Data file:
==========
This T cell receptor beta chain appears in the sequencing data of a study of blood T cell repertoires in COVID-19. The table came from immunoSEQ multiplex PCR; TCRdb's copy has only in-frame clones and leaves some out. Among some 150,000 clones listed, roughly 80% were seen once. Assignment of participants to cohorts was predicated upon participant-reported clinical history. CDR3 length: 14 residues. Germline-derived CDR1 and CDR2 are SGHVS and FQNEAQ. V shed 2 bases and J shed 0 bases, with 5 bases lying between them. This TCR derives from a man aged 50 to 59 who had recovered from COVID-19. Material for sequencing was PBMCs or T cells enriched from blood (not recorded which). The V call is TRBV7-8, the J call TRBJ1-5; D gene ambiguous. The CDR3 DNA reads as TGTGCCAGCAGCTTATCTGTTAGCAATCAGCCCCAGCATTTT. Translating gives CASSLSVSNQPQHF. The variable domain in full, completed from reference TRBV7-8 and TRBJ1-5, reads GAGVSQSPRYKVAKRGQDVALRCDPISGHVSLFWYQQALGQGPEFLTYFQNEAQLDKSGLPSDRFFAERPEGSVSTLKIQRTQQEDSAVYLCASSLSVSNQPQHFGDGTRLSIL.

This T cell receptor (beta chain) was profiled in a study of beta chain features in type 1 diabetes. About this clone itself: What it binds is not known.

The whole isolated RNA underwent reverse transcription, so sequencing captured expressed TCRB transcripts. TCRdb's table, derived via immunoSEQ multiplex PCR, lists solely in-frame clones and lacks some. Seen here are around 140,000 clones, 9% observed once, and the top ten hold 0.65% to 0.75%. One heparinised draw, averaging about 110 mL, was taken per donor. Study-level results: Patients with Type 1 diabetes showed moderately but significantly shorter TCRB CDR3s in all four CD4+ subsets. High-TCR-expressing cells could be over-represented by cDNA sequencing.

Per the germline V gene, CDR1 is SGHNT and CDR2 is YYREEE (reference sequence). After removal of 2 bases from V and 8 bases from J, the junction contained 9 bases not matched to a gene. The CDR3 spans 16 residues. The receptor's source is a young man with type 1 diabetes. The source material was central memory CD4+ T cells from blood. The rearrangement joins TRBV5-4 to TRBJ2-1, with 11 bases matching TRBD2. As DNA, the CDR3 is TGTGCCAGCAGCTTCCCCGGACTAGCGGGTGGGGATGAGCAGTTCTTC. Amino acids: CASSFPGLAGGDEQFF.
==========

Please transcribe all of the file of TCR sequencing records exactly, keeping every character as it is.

This T cell receptor beta chain appears in the sequencing data of a study of blood T cell repertoires in COVID-19. The table came from immunoSEQ multiplex PCR; TCRdb's copy has only in-frame clones and leaves some out. Among some 150,000 clones listed, roughly 80% were seen once. Assignment of participants to cohorts was predicated upon participant-reported clinical history. CDR3 length: 14 residues. Germline-derived CDR1 and CDR2 are SGHVS and FQNEAQ. V shed 2 bases and J shed 0 bases, with 5 bases lying between them. This TCR derives from a man aged 50 to 59 who had recovered from COVID-19. Material for sequencing was PBMCs or T cells enriched from blood (not recorded which). The V call is TRBV7-8, the J call TRBJ1-5; D gene ambiguous. The CDR3 DNA reads as TGTGCCAGCAGCTTATCTGTTAGCAATCAGCCCCAGCATTTT. Translating gives CASSLSVSNQPQHF. The variable domain in full, completed from reference TRBV7-8 and TRBJ1-5, reads GAGVSQSPRYKVAKRGQDVALRCDPISGHVSLFWYQQALGQGPEFLTYFQNEAQLDKSGLPSDRFFAERPEGSVSTLKIQRTQQEDSAVYLCASSLSVSNQPQHFGDGTRLSIL.

This T cell receptor (beta chain) was profiled in a study of beta chain features in type 1 diabetes. About this clone itself: What it binds is not known.

The whole isolated RNA underwent reverse transcription, so sequencing captured expressed TCRB transcripts. TCRdb's table, derived via immunoSEQ multiplex PCR, lists solely in-frame clones and lacks some. Seen here are around 140,000 clones, 9% observed once, and the top ten hold 0.65% to 0.75%. One heparinised draw, averaging about 110 mL, was taken per donor. Study-level results: Patients with Type 1 diabetes showed moderately but significantly shorter TCRB CDR3s in all four CD4+ subsets. High-TCR-expressing cells could be over-represented by cDNA sequencing.

Per the germline V gene, CDR1 is SGHNT and CDR2 is YYREEE (reference sequence). After removal of 2 bases from V and 8 bases from J, the junction contained 9 bases not matched to a gene. The CDR3 spans 16 residues. The receptor's source is a young man with type 1 diabetes. The source material was central memory CD4+ T cells from blood. The rearrangement joins TRBV5-4 to TRBJ2-1, with 11 bases matching TRBD2. As DNA, the CDR3 is TGTGCCAGCAGCTTCCCCGGACTAGCGGGTGGGGATGAGCAGTTCTTC. Amino acids: CASSFPGLAGGDEQFF.